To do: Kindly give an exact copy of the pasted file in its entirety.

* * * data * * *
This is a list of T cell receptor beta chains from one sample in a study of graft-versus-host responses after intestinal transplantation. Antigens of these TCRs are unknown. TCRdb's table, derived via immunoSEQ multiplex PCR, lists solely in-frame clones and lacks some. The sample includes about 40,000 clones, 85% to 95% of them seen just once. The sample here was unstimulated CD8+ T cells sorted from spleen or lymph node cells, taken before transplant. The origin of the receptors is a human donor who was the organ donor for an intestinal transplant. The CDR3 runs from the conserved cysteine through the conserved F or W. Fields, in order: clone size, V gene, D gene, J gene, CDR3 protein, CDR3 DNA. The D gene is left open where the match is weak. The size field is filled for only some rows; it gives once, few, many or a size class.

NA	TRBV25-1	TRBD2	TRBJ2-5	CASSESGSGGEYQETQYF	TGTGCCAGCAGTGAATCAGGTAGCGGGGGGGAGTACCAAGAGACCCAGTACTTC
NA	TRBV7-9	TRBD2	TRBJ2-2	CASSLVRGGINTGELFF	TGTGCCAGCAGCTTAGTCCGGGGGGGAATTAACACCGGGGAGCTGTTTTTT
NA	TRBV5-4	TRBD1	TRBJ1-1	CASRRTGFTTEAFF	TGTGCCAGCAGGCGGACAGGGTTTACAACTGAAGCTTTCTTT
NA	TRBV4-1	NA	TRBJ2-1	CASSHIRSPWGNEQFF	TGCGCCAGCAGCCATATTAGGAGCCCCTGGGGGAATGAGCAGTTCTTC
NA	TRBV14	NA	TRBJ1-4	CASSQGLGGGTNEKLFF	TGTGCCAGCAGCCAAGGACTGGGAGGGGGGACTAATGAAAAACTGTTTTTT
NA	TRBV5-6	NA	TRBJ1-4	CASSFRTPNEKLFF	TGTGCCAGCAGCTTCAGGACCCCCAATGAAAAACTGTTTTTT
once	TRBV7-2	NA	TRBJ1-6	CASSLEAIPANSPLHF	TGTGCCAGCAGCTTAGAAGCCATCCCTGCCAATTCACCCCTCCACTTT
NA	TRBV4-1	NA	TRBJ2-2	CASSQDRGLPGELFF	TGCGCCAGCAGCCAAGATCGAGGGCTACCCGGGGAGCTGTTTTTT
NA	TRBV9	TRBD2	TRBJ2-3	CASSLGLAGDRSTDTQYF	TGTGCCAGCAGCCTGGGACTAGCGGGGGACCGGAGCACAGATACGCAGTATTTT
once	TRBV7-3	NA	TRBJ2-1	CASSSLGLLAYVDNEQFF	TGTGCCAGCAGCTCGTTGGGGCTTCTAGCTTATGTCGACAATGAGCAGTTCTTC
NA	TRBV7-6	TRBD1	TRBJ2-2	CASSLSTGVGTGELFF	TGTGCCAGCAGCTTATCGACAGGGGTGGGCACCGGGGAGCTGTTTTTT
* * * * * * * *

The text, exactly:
This is a list of T cell receptor beta chains from one sample in a study of graft-versus-host responses after intestinal transplantation. Antigens of these TCRs are unknown. TCRdb's table, derived via immunoSEQ multiplex PCR, lists solely in-frame clones and lacks some. The sample includes about 40,000 clones, 85% to 95% of them seen just once. The sample here was unstimulated CD8+ T cells sorted from spleen or lymph node cells, taken before transplant. The origin of the receptors is a human donor who was the organ donor for an intestinal transplant. The CDR3 runs from the conserved cysteine through the conserved F or W. Fields, in order: clone size, V gene, D gene, J gene, CDR3 protein, CDR3 DNA. The D gene is left open where the match is weak. The size field is filled for only some rows; it gives once, few, many or a size class.

NA	TRBV25-1	TRBD2	TRBJ2-5	CASSESGSGGEYQETQYF	TGTGCCAGCAGTGAATCAGGTAGCGGGGGGGAGTACCAAGAGACCCAGTACTTC
NA	TRBV7-9	TRBD2	TRBJ2-2	CASSLVRGGINTGELFF	TGTGCCAGCAGCTTAGTCCGGGGGGGAATTAACACCGGGGAGCTGTTTTTT
NA	TRBV5-4	TRBD1	TRBJ1-1	CASRRTGFTTEAFF	TGTGCCAGCAGGCGGACAGGGTTTACAACTGAAGCTTTCTTT
NA	TRBV4-1	NA	TRBJ2-1	CASSHIRSPWGNEQFF	TGCGCCAGCAGCCATATTAGGAGCCCCTGGGGGAATGAGCAGTTCTTC
NA	TRBV14	NA	TRBJ1-4	CASSQGLGGGTNEKLFF	TGTGCCAGCAGCCAAGGACTGGGAGGGGGGACTAATGAAAAACTGTTTTTT
NA	TRBV5-6	NA	TRBJ1-4	CASSFRTPNEKLFF	TGTGCCAGCAGCTTCAGGACCCCCAATGAAAAACTGTTTTTT
once	TRBV7-2	NA	TRBJ1-6	CASSLEAIPANSPLHF	TGTGCCAGCAGCTTAGAAGCCATCCCTGCCAATTCACCCCTCCACTTT
NA	TRBV4-1	NA	TRBJ2-2	CASSQDRGLPGELFF	TGCGCCAGCAGCCAAGATCGAGGGCTACCCGGGGAGCTGTTTTTT
NA	TRBV9	TRBD2	TRBJ2-3	CASSLGLAGDRSTDTQYF	TGTGCCAGCAGCCTGGGACTAGCGGGGGACCGGAGCACAGATACGCAGTATTTT
once	TRBV7-3	NA	TRBJ2-1	CASSSLGLLAYVDNEQFF	TGTGCCAGCAGCTCGTTGGGGCTTCTAGCTTATGTCGACAATGAGCAGTTCTTC
NA	TRBV7-6	TRBD1	TRBJ2-2	CASSLSTGVGTGELFF	TGTGCCAGCAGCTTATCGACAGGGGTGGGCACCGGGGAGCTGTTTTTT